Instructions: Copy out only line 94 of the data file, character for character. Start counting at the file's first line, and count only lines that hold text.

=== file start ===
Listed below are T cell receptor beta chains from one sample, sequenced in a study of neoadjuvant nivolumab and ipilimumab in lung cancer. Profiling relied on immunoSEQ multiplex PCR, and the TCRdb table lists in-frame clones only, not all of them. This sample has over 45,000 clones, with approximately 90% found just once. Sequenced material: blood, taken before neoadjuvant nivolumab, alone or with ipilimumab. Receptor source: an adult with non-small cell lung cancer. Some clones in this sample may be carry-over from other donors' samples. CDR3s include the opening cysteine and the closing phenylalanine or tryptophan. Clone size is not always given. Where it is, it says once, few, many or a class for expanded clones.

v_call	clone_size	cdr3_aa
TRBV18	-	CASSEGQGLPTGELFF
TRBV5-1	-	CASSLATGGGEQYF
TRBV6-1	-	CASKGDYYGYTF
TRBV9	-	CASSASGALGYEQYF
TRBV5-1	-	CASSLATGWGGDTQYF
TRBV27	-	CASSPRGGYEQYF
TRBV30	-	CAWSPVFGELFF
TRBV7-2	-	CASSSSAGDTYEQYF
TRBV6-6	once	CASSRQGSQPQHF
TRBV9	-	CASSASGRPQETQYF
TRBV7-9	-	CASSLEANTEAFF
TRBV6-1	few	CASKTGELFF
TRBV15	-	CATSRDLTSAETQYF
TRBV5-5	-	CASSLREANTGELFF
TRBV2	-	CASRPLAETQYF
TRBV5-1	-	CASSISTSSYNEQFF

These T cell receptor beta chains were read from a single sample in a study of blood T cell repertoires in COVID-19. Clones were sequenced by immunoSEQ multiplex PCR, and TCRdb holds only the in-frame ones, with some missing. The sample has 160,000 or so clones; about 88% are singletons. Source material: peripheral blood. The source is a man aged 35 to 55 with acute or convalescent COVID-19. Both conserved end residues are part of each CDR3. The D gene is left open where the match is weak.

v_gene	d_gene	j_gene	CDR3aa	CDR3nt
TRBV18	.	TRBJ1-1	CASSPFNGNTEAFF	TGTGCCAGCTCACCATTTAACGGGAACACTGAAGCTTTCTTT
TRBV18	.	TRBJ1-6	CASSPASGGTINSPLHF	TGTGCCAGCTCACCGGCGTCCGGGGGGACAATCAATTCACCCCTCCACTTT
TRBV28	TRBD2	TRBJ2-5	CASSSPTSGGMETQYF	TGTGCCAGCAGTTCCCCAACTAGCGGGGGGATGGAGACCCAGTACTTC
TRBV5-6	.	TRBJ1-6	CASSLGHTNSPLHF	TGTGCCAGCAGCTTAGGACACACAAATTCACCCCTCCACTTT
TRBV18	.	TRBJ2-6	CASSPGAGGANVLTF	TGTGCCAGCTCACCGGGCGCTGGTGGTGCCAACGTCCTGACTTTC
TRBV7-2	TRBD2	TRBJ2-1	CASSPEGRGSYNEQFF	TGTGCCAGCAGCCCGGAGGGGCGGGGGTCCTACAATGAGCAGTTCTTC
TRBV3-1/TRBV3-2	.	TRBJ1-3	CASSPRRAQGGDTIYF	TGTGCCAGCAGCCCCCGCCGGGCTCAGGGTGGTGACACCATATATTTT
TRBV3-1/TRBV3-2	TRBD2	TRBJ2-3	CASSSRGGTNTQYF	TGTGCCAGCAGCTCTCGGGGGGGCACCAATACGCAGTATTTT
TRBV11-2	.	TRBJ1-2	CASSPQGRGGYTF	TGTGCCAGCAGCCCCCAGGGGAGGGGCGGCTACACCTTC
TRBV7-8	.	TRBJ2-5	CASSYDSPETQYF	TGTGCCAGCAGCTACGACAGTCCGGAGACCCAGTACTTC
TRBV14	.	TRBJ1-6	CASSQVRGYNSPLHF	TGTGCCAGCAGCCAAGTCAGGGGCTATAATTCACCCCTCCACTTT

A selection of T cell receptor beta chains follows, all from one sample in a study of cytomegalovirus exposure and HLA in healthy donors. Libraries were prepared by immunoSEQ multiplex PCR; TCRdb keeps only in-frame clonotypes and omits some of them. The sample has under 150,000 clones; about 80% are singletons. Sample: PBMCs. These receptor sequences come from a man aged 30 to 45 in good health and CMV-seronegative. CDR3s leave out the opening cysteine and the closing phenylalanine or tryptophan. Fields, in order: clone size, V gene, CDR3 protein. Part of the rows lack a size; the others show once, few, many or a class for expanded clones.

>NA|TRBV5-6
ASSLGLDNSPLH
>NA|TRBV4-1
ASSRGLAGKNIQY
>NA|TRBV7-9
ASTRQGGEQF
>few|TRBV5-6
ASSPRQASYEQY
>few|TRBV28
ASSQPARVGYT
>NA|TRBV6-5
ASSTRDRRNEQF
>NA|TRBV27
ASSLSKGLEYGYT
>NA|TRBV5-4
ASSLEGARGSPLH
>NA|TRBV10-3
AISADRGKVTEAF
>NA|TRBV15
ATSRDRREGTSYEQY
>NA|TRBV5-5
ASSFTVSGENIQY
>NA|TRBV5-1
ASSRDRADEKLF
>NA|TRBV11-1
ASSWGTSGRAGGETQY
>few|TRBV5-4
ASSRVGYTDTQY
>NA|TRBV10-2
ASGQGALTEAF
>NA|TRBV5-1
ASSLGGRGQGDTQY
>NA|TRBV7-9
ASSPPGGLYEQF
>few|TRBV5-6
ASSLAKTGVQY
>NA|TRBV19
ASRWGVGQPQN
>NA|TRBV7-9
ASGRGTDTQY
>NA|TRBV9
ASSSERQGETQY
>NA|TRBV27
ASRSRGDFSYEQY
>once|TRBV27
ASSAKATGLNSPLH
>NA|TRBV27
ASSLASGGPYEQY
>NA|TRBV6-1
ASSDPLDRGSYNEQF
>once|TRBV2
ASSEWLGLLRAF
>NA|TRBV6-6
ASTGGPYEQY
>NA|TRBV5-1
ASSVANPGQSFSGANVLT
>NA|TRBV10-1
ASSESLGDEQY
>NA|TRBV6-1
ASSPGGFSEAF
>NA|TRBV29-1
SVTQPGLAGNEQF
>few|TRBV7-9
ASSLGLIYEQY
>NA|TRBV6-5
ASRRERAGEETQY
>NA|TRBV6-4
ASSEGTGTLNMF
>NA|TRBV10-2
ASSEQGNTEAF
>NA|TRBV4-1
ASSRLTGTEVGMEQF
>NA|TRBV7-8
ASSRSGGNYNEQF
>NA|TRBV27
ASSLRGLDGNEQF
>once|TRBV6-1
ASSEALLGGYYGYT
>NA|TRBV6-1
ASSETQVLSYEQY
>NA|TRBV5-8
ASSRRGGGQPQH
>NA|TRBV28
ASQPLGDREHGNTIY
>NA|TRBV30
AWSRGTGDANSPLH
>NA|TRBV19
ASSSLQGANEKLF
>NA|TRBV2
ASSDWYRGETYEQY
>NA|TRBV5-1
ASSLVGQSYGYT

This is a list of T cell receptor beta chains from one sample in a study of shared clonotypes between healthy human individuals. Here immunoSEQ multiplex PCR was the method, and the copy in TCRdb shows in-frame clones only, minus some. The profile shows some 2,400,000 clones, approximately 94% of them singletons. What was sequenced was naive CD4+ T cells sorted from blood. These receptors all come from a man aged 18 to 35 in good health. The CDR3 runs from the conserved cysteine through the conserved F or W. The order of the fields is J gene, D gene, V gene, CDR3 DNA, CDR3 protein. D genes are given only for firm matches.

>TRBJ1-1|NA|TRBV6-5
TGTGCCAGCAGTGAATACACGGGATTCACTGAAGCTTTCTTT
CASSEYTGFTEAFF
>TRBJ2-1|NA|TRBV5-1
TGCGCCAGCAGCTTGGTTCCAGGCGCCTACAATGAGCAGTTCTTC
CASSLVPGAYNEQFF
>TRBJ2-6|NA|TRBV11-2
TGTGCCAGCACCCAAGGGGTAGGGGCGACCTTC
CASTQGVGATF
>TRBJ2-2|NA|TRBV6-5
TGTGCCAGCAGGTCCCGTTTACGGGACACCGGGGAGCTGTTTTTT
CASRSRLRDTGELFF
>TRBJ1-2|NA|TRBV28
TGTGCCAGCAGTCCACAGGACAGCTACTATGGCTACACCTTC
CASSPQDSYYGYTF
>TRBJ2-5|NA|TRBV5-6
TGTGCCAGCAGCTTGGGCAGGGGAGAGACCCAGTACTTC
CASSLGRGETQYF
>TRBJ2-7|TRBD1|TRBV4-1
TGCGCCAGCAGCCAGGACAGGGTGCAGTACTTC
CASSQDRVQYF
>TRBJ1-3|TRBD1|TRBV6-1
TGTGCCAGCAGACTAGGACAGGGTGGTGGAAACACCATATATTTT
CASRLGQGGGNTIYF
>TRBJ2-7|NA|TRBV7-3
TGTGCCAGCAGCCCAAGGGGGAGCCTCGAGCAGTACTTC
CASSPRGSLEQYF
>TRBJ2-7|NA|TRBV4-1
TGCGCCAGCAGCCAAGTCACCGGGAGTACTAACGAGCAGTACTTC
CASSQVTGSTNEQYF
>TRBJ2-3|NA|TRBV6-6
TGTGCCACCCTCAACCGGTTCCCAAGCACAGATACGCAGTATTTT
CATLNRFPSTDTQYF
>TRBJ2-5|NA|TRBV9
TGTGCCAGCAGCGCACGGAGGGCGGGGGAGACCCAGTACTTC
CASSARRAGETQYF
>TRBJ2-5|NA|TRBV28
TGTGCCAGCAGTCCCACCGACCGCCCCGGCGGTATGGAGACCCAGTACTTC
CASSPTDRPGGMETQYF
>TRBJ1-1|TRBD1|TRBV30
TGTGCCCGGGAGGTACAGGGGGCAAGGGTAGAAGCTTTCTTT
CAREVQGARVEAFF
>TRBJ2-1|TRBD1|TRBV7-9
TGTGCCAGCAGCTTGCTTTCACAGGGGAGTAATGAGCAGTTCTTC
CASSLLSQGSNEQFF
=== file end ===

SVTQPGLAGNEQF